1. These appeals are against the orders passed by the learned District Judge of Trichinopoly dismissing I.A. Nos. 420 of 1938 and 158 of 1938 filed by the appellant in these appeals. The appellant (petitioner) is the heir of his step-mother, the late Alamelu Ammal, the widow of one Gopalaswami Naidu, who was declared a lunatic and for whom one Govindammal was appointed as guardian and manager of the person and property in O.P. No. 94 of 1929 on the file of the District Court, Trichinopoly. Certain nanja and punja lands and a house had been devised to her by her father. Her husband died, and there was, as it were, a scramble for the possession of the properties allotted to her, with the result that one Rangaswami Naidu as next friend of Alamelu Ammal filed a suit, O.S. No. 193 of 1929 in respect of the properties. He it was that filed O.P. No. 94 of 1929 also. It was ultimately ordered and Govindammal was appointed manager and guardian. The matter was taken to this Court in appeal which was dismissed: vide C.M.A. No. 504 of 1929. Govindammal obtained possession of these properties and was in enjoyment of the same till the death of Alamelu Ammal. She continued to be in possession after the death of the lunatic also. The present appellant claimed to be the heir of Alamelu Ammal and sought to have the properties delivered over to him. He claimed to be the step-son of Alameln Ammal. He was directed to a suit and he filed a suit and obtained a decree declaring that he was the heir of Alamelu Ammal entitled to inherit her properties. That was O.S. No. 781 of 1933 on the file of the District Munsif's Court of Trichinopoly. The litigation was taken up to this Court in S.A. No. 435 of 1938, and he was recognized as heir entitled to recover the properties of Alamelu Ammal. The properties were delivered over to him. He then filed these two petitions out of which these two appeals arise, praying in I.A. No. 158 of 1938 filed under Sections 77 and 79, Lunacy Act, to take an account of the amount payable by the guardian Govindammal and to direct the respondents who had executed a security bond MS sureties along with the manager Govindammal to pay the amount which, according to the appellant, came to Rs. 2761-13-6. It is the petitioner's case that a scrutiny of the accounts submitted by Govindammal would reveal that various items of receipts had hot been given credit to and various false and inadmissible items of expenditure had been included in the accounts. Two lists of the various amounts claimed under the two heads were also filed. A commissioner was appointed to go through the accounts and submit a report. The commissioner reported that the appellant failed to appear before him during Home of the hearings and he therefore submitted a report after hearing only the respondents. The learned Judge, observing that he had carefully perused the report and stating that in applications of this kind the petitioner must make out a prima facie case before asking for an assignment of the security bond and that the petitioner had failed to make out such a case, dismissed that petition. During the pendency of that application, the appellant filed I.A. No. 420 of 1938 Under Section 79, Lunacy Act, praying that the Court may be pleased to grant leave to the petitioner to sue the legal representative of the manager and the sureties for an account of the management of the estate of the lunatic and to assign the security bond executed by the sureties in favour of the petitioner to enable him to collect the amount that may be found due. That petition was also dismissed. It is as against the orders on both these petitions that these appeals have been filed.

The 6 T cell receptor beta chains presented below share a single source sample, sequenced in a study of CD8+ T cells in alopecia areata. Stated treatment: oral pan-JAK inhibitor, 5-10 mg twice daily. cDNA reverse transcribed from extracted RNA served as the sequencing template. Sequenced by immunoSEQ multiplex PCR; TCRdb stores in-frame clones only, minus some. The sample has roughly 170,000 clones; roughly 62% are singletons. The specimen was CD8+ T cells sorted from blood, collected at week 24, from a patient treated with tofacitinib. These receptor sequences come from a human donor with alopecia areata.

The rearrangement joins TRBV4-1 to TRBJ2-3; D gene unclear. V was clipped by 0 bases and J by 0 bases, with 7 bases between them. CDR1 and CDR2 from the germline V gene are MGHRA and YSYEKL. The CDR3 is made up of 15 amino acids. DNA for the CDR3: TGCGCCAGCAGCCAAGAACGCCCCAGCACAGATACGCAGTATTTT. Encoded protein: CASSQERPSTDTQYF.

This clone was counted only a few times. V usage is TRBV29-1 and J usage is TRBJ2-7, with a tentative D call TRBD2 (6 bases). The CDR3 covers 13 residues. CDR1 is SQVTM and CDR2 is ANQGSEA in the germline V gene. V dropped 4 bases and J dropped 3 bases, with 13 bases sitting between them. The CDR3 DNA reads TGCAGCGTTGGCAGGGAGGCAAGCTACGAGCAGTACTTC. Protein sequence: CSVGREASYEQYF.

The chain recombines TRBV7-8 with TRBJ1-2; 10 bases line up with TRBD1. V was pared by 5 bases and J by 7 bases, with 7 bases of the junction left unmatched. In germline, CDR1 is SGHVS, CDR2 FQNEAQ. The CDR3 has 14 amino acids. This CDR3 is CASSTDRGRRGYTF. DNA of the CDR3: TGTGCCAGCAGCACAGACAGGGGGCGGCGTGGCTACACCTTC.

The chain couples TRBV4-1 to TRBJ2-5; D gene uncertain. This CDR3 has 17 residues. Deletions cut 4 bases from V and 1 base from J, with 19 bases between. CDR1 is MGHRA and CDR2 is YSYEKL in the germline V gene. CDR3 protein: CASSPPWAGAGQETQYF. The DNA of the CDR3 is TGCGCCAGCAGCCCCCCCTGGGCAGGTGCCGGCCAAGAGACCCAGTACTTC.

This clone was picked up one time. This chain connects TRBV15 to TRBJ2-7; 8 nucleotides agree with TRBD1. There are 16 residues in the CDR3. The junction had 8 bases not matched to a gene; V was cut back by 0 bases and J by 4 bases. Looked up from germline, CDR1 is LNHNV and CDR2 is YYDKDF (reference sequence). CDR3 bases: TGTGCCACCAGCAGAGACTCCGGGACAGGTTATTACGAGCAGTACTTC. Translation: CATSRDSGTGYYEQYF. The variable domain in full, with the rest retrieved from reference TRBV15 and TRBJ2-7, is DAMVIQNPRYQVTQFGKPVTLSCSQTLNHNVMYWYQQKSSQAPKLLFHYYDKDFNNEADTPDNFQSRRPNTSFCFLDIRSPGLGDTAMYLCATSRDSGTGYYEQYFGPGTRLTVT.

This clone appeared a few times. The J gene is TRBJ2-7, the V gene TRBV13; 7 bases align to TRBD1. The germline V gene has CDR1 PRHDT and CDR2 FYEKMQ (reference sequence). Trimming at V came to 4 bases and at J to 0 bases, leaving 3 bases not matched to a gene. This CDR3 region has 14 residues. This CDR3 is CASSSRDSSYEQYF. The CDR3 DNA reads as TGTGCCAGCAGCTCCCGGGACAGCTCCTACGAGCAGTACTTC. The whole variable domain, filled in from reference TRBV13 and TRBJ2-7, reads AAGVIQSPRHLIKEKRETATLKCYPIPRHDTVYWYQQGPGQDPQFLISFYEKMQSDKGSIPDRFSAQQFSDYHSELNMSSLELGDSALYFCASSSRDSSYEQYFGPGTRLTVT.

2. It is not disputed that the appellant is the heir of the deceased Alamelu Ammal entitled to succeed to her estate. There was a decree in favour of the appellant, the matter was taken to this Court and that decree has been confirmed. If therefore money is due by the manager of the lunatic's estate to the estate of Alamelu Ammal the appellant will be entitled to recover it. Govindammal the manager is dead, and it is as against the sureties who executed the surety bond along with her and the heirs of Govindammal that these petitions have been filed. Under Section 79, Lunacy Act